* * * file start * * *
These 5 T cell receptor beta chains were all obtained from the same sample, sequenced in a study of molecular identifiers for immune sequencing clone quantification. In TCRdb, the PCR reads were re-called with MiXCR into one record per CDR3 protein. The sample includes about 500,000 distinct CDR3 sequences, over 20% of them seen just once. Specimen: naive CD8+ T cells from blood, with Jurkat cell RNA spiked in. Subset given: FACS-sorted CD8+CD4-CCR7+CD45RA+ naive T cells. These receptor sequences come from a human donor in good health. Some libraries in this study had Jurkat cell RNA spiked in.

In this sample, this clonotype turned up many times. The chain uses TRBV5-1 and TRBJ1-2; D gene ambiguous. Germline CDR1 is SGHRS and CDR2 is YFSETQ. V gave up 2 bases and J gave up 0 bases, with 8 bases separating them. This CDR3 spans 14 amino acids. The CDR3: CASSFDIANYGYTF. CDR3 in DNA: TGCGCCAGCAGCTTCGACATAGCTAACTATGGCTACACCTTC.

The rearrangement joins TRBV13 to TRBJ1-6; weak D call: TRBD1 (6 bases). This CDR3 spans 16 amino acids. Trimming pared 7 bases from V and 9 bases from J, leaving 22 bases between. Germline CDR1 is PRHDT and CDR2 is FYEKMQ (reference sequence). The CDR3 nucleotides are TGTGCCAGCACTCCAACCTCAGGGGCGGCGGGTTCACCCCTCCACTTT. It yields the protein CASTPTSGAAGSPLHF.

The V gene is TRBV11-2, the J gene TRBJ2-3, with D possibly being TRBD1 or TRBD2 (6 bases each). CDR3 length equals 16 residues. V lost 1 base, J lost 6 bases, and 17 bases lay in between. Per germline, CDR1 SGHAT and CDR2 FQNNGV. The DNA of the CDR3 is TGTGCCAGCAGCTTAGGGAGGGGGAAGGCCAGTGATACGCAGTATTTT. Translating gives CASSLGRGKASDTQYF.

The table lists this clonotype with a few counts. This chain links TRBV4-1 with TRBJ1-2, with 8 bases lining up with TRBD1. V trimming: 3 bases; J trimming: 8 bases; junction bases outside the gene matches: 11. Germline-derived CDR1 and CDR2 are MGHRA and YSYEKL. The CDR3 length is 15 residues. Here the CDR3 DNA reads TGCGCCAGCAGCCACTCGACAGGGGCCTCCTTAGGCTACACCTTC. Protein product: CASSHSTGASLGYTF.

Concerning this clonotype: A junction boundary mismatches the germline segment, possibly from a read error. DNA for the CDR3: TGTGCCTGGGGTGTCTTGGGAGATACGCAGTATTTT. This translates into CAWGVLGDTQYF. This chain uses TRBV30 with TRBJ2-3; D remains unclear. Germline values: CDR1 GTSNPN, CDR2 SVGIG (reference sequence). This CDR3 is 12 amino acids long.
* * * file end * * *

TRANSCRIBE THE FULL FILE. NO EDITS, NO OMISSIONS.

These 5 T cell receptor beta chains were all obtained from the same sample, sequenced in a study of molecular identifiers for immune sequencing clone quantification. In TCRdb, the PCR reads were re-called with MiXCR into one record per CDR3 protein. The sample includes about 500,000 distinct CDR3 sequences, over 20% of them seen just once. Specimen: naive CD8+ T cells from blood, with Jurkat cell RNA spiked in. Subset given: FACS-sorted CD8+CD4-CCR7+CD45RA+ naive T cells. These receptor sequences come from a human donor in good health. Some libraries in this study had Jurkat cell RNA spiked in.

In this sample, this clonotype turned up many times. The chain uses TRBV5-1 and TRBJ1-2; D gene ambiguous. Germline CDR1 is SGHRS and CDR2 is YFSETQ. V gave up 2 bases and J gave up 0 bases, with 8 bases separating them. This CDR3 spans 14 amino acids. The CDR3: CASSFDIANYGYTF. CDR3 in DNA: TGCGCCAGCAGCTTCGACATAGCTAACTATGGCTACACCTTC.

The rearrangement joins TRBV13 to TRBJ1-6; weak D call: TRBD1 (6 bases). This CDR3 spans 16 amino acids. Trimming pared 7 bases from V and 9 bases from J, leaving 22 bases between. Germline CDR1 is PRHDT and CDR2 is FYEKMQ (reference sequence). The CDR3 nucleotides are TGTGCCAGCACTCCAACCTCAGGGGCGGCGGGTTCACCCCTCCACTTT. It yields the protein CASTPTSGAAGSPLHF.

The V gene is TRBV11-2, the J gene TRBJ2-3, with D possibly being TRBD1 or TRBD2 (6 bases each). CDR3 length equals 16 residues. V lost 1 base, J lost 6 bases, and 17 bases lay in between. Per germline, CDR1 SGHAT and CDR2 FQNNGV. The DNA of the CDR3 is TGTGCCAGCAGCTTAGGGAGGGGGAAGGCCAGTGATACGCAGTATTTT. Translating gives CASSLGRGKASDTQYF.

The table lists this clonotype with a few counts. This chain links TRBV4-1 with TRBJ1-2, with 8 bases lining up with TRBD1. V trimming: 3 bases; J trimming: 8 bases; junction bases outside the gene matches: 11. Germline-derived CDR1 and CDR2 are MGHRA and YSYEKL. The CDR3 length is 15 residues. Here the CDR3 DNA reads TGCGCCAGCAGCCACTCGACAGGGGCCTCCTTAGGCTACACCTTC. Protein product: CASSHSTGASLGYTF.

Concerning this clonotype: A junction boundary mismatches the germline segment, possibly from a read error. DNA for the CDR3: TGTGCCTGGGGTGTCTTGGGAGATACGCAGTATTTT. This translates into CAWGVLGDTQYF. This chain uses TRBV30 with TRBJ2-3; D remains unclear. Germline values: CDR1 GTSNPN, CDR2 SVGIG (reference sequence). This CDR3 is 12 amino acids long.